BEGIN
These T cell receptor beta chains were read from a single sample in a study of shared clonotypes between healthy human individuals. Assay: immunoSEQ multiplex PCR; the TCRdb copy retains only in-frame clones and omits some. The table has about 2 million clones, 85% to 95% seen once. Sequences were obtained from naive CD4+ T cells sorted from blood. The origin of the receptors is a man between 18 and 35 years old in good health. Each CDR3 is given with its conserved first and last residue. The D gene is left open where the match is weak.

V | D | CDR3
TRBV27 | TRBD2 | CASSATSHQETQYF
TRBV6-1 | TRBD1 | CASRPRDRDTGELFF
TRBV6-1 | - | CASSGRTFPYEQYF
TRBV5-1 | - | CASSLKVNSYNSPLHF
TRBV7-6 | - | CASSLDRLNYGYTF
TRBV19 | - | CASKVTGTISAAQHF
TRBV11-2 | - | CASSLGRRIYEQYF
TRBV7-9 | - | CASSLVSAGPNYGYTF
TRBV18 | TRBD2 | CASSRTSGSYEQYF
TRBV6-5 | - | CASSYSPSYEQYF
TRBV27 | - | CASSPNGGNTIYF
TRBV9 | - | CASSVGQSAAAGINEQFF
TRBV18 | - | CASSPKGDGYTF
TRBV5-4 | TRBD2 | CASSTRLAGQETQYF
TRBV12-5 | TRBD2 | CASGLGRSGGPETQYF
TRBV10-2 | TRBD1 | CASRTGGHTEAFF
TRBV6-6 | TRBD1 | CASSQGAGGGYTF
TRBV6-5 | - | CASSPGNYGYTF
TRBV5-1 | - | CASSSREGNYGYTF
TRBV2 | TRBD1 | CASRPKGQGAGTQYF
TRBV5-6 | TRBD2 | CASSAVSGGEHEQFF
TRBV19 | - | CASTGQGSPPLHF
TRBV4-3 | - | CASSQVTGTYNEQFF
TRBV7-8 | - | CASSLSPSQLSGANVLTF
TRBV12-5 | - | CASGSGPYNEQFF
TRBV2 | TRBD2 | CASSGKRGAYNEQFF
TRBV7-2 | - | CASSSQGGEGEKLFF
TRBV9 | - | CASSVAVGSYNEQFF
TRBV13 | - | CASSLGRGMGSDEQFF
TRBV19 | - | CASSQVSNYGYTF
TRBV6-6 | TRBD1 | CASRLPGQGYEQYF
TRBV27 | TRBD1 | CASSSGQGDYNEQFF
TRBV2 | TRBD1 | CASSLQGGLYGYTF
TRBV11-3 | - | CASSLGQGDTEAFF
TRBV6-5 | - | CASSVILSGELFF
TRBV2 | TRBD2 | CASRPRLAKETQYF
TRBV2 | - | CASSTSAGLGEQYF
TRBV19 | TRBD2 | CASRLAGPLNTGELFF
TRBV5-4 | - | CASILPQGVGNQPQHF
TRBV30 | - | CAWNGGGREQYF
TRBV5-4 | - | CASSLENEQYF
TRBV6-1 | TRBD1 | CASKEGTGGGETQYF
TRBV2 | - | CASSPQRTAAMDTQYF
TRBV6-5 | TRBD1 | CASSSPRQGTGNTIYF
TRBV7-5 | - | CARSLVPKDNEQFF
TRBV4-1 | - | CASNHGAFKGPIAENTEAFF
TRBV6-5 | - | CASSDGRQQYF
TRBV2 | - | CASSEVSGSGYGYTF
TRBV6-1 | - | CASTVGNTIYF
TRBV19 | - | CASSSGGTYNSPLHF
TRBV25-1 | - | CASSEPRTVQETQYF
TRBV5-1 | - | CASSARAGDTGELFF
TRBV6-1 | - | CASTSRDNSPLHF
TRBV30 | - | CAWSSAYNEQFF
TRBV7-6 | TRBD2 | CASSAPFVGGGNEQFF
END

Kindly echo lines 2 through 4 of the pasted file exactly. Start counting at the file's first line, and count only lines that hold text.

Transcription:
V | D | CDR3
TRBV27 | TRBD2 | CASSATSHQETQYF
TRBV6-1 | TRBD1 | CASRPRDRDTGELFF